To all of which, Yurasko flashes the red signal on behalf of the nonprofit trade association that represents nearly 600 short-line and regional railroad companies throughout North America. What vital links they are in the national supply chain, she says, noting these companies often provide the beginning and ending connection to freight trains that connect producers with consumers.
It’s a fascinating industry, Yurasko says about the railroads. Though the operations come in multiple classes of size and revenue, all are interconnected and creating hardships for any—in this case, the Class III’s with, on average, fewer than 30 employees and less than 80 miles of track—could affect all.
Unlike the larger railroad classes, the short lines often don’t have the resources to readily assume often substantial costs to comply with new rules. Thus, they need an advocate, with Yurasko assuming that role in addition to her others as ASLRRA’s sole in-house attorney.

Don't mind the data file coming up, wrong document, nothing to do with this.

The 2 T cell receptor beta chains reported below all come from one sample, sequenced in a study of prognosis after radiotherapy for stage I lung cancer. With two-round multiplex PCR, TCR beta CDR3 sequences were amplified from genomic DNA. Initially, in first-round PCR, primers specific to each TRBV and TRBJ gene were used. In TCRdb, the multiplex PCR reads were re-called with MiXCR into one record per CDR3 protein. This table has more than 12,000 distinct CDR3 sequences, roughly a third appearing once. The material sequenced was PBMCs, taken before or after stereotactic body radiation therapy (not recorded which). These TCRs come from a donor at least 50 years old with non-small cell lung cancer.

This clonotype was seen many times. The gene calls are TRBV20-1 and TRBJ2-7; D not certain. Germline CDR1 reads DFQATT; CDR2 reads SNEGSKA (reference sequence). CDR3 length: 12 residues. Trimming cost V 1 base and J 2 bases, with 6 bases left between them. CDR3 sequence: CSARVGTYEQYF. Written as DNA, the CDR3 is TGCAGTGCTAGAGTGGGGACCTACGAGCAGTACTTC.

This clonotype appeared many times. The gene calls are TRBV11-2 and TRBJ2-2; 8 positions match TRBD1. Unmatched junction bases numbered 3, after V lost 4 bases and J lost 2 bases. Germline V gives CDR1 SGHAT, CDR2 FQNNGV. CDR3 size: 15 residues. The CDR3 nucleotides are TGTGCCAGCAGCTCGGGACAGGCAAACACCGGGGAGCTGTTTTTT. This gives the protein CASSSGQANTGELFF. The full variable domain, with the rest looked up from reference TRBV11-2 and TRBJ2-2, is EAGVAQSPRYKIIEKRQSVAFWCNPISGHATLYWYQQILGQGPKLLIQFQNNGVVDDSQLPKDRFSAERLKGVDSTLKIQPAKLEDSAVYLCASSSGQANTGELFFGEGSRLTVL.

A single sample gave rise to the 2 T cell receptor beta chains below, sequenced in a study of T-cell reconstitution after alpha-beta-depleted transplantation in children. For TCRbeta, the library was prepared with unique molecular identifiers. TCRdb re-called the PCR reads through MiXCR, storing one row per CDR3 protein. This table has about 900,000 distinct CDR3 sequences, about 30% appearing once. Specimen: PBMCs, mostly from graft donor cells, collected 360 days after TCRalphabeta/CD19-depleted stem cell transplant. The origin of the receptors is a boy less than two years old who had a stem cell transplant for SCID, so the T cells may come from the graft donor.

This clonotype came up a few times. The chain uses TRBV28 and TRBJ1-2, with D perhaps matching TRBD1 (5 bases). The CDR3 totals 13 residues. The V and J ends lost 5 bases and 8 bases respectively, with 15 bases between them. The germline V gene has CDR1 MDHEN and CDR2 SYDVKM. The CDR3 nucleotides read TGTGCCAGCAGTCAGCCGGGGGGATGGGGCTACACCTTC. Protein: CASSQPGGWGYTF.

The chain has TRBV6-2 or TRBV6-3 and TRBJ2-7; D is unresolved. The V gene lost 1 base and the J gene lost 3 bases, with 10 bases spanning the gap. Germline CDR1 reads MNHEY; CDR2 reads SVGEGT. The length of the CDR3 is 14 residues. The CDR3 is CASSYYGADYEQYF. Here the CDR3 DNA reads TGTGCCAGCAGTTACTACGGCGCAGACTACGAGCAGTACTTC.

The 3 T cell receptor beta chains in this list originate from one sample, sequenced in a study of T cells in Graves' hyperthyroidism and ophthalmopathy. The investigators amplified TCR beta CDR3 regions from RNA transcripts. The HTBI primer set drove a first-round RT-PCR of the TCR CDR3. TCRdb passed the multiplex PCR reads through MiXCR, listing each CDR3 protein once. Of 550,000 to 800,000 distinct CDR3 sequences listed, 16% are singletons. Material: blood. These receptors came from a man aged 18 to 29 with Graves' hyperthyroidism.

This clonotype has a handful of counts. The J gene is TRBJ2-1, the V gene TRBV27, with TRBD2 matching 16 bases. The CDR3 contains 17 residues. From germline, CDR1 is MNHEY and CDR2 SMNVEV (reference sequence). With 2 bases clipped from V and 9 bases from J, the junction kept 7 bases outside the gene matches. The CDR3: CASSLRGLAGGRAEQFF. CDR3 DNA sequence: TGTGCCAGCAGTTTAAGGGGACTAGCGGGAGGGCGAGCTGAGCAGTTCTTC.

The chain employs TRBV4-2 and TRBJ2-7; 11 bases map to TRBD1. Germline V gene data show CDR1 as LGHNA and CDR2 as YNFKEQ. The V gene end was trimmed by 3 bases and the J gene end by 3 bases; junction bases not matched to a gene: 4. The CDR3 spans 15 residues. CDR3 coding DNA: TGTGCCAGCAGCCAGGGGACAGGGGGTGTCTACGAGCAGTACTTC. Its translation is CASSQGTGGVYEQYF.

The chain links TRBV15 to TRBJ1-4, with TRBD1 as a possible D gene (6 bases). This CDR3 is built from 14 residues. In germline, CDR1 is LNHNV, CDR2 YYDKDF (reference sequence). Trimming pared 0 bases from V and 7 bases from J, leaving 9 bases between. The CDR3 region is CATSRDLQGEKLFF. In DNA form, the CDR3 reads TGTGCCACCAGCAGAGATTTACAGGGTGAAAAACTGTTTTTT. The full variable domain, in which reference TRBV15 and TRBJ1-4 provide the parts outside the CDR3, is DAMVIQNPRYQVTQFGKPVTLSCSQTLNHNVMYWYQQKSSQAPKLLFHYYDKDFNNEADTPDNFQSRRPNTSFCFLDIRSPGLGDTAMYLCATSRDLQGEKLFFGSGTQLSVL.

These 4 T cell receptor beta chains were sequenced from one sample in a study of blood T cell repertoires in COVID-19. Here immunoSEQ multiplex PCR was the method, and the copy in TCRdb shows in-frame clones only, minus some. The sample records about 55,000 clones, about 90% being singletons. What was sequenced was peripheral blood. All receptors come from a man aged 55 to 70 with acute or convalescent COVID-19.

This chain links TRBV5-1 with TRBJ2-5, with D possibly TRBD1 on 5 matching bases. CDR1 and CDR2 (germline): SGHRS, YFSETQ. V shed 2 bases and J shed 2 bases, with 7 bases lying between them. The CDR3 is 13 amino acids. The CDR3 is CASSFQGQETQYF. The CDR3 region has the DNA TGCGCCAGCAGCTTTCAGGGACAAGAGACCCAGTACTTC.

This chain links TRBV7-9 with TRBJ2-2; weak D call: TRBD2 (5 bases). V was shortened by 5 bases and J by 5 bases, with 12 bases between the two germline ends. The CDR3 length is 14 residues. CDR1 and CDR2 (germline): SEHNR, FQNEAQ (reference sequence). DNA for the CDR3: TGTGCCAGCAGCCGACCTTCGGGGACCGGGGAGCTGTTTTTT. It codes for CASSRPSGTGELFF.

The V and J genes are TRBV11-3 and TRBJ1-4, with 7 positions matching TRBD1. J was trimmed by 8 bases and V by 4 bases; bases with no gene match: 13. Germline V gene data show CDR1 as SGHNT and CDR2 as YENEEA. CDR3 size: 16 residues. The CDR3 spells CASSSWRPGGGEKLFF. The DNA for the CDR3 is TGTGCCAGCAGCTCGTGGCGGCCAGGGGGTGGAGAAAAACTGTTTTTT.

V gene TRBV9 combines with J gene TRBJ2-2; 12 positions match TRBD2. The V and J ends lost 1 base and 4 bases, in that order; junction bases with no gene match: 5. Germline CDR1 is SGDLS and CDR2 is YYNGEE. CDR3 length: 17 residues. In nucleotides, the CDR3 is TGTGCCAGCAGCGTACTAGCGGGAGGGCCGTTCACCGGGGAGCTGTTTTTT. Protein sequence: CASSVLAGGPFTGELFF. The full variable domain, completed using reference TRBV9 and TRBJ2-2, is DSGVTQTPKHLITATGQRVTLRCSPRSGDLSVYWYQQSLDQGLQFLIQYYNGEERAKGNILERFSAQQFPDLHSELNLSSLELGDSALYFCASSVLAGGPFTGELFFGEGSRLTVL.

“Conceptually we agree with the spirit of moving to clean energy and reducing emissions, but as we’ve told California, their new law isn’t feasible for small businesses,” she says. “This could put many of them out of business.”
As could other regulatory and legislative trends, Yurasko goes on to say. Whereas crew sizes have traditionally been covered by collective bargaining, in 2022 the Federal Railroad Administration proposed, with few exceptions, minimum staffing standards of two persons in a locomotive cab.